An overactive electronic dog knows how to keep cool, and one web site is even blogging about it.

While it does not work up an actual sweat, the BigDog robot can overheat as it transports loads up to 240 lb. A heat exchanger built onto its chest keeps its temperature normal.
BigDog image courtesy of Boston Dynamics © 2009


An overactive electronic dog knows how to keep cool, and one web site --www.lytron.com -- is even blogging about it.

Boston Dynamics, a high-tech firm in Waltham, Mass., developed BigDog, a 3' long and 24" high non-furry robot designed to climb and run on four jointed limbs. Not a lap dog, the robotic hound walks, climbs and runs up to four miles an hour, according to the web site www.bostondynamics.com, where you can view a video of the marvel in action. This version of a family pet would come in handy on a camping trip and make the kids happy because it can tote the big stuff -- up to 240 lb. But its inventor, Boston Dynamics, has more serious things in mind for its prodigy.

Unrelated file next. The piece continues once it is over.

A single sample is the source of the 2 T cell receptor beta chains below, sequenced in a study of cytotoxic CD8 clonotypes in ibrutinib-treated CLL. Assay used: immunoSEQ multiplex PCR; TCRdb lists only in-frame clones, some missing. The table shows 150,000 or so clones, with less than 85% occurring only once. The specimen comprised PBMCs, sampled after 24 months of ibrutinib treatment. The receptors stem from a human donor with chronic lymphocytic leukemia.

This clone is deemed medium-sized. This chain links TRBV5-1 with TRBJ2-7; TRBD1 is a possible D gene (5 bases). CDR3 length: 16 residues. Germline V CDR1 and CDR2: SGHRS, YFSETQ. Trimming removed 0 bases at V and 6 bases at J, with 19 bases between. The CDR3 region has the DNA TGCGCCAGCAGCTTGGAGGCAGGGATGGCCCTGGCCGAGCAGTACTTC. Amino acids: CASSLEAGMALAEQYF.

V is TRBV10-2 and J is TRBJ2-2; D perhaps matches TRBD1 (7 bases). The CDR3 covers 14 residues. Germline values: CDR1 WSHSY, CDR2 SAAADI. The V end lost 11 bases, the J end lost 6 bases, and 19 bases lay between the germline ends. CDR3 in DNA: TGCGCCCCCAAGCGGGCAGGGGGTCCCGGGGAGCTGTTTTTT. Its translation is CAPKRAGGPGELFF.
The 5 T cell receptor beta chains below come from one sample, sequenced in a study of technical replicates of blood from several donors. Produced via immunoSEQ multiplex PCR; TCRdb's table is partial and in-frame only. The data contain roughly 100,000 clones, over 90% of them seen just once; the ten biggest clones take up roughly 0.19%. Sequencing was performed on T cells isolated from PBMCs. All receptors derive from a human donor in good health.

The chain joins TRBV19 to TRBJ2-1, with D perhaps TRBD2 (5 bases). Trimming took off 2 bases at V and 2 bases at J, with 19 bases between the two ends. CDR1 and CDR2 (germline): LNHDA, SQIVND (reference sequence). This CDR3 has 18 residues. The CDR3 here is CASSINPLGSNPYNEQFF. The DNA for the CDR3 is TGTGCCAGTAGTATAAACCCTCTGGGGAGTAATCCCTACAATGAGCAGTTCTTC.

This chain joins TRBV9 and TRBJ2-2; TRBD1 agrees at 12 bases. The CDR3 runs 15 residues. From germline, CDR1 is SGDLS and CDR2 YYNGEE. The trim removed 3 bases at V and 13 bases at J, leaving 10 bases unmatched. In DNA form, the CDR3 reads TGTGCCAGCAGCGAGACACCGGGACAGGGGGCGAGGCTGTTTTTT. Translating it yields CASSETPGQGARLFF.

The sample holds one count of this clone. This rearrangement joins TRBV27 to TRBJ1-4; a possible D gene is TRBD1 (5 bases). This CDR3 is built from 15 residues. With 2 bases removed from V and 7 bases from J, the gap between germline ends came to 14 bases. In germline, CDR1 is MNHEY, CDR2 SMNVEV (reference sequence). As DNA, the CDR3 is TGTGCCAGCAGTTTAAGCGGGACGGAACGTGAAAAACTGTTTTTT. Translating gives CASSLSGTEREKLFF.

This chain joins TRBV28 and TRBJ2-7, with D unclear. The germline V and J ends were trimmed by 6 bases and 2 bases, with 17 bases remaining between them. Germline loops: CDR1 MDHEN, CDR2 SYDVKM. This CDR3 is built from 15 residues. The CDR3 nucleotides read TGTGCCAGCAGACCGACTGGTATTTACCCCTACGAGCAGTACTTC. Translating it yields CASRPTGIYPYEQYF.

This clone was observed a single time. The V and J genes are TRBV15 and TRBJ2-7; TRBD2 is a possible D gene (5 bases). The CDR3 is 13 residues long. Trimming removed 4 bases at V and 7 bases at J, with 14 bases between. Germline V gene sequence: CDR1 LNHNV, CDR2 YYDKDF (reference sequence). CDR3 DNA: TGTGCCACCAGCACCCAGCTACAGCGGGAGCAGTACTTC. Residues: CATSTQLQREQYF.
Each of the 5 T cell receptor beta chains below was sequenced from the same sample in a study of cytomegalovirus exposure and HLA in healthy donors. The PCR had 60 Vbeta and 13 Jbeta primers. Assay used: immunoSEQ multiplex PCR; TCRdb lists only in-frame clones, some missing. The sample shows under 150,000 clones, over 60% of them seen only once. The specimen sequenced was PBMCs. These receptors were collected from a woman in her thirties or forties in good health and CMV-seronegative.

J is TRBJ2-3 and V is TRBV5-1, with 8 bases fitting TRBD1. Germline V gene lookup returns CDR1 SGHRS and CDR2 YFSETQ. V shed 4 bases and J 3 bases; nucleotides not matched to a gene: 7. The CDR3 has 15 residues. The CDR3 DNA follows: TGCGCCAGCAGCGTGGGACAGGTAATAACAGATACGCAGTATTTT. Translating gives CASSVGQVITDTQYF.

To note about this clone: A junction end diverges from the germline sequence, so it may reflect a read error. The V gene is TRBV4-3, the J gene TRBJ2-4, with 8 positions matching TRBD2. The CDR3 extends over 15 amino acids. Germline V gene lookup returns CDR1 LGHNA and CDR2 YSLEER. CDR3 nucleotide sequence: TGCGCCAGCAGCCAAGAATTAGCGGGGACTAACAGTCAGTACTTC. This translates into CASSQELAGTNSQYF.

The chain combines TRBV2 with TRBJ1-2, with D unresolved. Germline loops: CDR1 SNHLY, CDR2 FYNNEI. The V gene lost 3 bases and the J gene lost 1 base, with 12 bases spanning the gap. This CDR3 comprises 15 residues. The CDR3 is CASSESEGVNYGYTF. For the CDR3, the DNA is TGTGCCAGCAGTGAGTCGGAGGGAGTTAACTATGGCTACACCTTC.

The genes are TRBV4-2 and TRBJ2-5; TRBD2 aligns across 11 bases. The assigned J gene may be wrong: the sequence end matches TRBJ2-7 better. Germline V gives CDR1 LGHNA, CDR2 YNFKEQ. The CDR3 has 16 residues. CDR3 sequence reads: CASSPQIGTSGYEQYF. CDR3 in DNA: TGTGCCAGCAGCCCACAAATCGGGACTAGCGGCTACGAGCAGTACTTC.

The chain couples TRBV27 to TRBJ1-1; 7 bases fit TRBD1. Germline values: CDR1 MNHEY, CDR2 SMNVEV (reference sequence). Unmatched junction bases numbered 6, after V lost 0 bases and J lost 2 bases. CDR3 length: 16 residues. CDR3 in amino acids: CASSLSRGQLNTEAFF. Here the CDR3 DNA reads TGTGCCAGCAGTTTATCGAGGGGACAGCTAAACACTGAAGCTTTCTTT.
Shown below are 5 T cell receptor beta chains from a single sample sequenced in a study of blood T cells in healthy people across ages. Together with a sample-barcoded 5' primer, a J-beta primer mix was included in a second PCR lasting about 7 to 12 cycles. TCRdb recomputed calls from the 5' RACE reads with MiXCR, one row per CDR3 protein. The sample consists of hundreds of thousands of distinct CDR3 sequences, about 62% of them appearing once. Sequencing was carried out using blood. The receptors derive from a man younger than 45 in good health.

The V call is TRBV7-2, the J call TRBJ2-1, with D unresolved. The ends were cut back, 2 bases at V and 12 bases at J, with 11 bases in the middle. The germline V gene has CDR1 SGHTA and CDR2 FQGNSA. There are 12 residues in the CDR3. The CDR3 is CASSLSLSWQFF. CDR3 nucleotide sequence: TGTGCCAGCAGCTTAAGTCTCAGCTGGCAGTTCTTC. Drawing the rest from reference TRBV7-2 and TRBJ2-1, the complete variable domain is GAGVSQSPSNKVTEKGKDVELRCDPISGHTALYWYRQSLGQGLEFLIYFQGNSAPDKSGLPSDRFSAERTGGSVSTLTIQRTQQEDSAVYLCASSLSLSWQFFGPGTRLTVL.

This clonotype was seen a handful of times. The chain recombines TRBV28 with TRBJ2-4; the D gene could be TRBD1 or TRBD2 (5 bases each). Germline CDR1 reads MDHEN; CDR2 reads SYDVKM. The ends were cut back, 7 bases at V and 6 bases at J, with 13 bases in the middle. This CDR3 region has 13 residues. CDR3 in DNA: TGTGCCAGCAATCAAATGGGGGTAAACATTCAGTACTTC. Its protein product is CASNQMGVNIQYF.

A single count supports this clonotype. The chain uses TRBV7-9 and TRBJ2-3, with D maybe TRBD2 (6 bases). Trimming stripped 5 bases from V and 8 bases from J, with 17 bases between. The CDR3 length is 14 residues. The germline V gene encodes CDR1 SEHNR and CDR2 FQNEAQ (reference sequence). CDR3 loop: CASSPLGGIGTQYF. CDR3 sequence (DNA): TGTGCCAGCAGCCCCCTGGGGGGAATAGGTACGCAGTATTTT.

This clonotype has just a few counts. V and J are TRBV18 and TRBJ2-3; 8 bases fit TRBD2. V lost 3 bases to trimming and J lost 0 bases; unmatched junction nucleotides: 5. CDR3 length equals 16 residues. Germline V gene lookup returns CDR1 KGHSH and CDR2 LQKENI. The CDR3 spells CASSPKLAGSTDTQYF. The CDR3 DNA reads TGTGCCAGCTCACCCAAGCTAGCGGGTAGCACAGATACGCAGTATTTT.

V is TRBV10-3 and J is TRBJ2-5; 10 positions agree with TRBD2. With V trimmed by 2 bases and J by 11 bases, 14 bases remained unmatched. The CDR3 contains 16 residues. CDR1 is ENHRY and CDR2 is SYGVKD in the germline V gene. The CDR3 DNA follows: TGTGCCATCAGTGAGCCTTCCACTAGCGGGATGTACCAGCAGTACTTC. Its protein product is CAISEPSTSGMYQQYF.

During test workouts through the woods (no, not to grandmother’s house), a flat-tube heat exchanger keeps BigDog from overheating, according to Lytron’s blog. And Lytron should know because liquid-cooling exchangers are a specialty of the Woburn, Mass., company. The heat exchanger rests on the front “chest” of the robot. The blog goes on to explain that flat-tube units typically cool oil, hydraulic fluid or electronics.

BigDog has kept its cool and navigated its terrain successfully enough that its designers have won a $32 million grant from the Pentagon’s Defense Advanced Research Projects Agency to design the next generation BigDog for the U.S. Marines.

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